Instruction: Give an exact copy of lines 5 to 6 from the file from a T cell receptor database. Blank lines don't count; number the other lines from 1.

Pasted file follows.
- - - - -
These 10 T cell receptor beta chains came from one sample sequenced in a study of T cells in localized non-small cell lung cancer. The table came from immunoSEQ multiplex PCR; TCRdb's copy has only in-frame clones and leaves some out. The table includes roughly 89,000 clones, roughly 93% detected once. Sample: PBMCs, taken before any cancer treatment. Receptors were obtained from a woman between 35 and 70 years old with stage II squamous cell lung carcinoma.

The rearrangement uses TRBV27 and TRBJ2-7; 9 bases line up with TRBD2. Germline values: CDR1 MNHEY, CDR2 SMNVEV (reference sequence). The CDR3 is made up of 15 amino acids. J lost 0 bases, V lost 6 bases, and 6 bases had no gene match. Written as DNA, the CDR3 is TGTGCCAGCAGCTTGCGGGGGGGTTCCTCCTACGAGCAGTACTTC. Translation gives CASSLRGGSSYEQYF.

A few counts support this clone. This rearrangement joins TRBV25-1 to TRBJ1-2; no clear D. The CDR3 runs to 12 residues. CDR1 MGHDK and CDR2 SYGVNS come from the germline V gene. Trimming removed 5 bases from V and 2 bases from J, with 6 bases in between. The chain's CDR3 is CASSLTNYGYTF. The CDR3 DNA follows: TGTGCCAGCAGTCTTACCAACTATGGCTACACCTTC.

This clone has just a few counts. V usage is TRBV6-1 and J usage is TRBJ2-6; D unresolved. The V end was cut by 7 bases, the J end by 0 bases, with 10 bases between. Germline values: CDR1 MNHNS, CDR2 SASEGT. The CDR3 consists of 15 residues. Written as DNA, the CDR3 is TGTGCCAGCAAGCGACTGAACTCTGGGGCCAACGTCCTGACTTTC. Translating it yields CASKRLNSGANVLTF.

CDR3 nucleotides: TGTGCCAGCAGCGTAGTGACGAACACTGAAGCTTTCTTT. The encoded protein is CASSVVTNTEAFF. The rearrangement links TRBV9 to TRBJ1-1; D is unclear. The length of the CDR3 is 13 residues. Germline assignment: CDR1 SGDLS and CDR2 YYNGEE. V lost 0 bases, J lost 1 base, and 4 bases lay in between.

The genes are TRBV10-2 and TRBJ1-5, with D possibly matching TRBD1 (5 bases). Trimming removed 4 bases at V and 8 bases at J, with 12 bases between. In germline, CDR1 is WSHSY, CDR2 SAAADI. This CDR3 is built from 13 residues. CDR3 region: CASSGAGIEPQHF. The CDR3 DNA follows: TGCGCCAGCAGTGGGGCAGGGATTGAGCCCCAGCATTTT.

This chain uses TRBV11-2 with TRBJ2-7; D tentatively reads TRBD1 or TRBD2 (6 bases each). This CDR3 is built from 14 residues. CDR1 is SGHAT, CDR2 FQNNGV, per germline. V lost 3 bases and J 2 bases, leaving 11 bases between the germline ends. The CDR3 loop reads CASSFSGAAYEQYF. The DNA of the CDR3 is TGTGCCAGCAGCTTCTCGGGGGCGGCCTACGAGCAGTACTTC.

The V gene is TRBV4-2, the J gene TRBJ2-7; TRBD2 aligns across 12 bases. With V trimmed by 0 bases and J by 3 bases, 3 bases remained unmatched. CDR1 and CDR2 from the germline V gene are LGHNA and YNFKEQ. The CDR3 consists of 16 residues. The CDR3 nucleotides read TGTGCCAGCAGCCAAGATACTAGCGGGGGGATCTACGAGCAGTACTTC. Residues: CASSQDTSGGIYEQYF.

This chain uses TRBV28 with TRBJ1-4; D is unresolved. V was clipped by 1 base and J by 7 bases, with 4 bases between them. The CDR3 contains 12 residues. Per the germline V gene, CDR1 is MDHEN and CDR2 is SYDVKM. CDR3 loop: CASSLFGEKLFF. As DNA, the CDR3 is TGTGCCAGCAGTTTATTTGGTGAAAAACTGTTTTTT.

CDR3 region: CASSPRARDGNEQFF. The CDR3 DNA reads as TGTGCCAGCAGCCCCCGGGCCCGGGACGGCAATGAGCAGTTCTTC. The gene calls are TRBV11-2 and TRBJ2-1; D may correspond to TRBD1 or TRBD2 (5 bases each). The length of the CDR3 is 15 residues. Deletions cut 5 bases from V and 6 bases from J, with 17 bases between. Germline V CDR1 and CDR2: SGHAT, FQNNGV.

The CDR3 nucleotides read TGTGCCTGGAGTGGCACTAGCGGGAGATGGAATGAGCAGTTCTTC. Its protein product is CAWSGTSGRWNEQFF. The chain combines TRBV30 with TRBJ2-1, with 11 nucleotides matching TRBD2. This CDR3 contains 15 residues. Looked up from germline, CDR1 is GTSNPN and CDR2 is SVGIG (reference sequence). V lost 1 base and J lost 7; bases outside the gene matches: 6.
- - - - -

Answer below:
CDR3 nucleotides: TGTGCCAGCAGCGTAGTGACGAACACTGAAGCTTTCTTT. The encoded protein is CASSVVTNTEAFF. The rearrangement links TRBV9 to TRBJ1-1; D is unclear. The length of the CDR3 is 13 residues. Germline assignment: CDR1 SGDLS and CDR2 YYNGEE. V lost 0 bases, J lost 1 base, and 4 bases lay in between.

The genes are TRBV10-2 and TRBJ1-5, with D possibly matching TRBD1 (5 bases). Trimming removed 4 bases at V and 8 bases at J, with 12 bases between. In germline, CDR1 is WSHSY, CDR2 SAAADI. This CDR3 is built from 13 residues. CDR3 region: CASSGAGIEPQHF. The CDR3 DNA follows: TGCGCCAGCAGTGGGGCAGGGATTGAGCCCCAGCATTTT.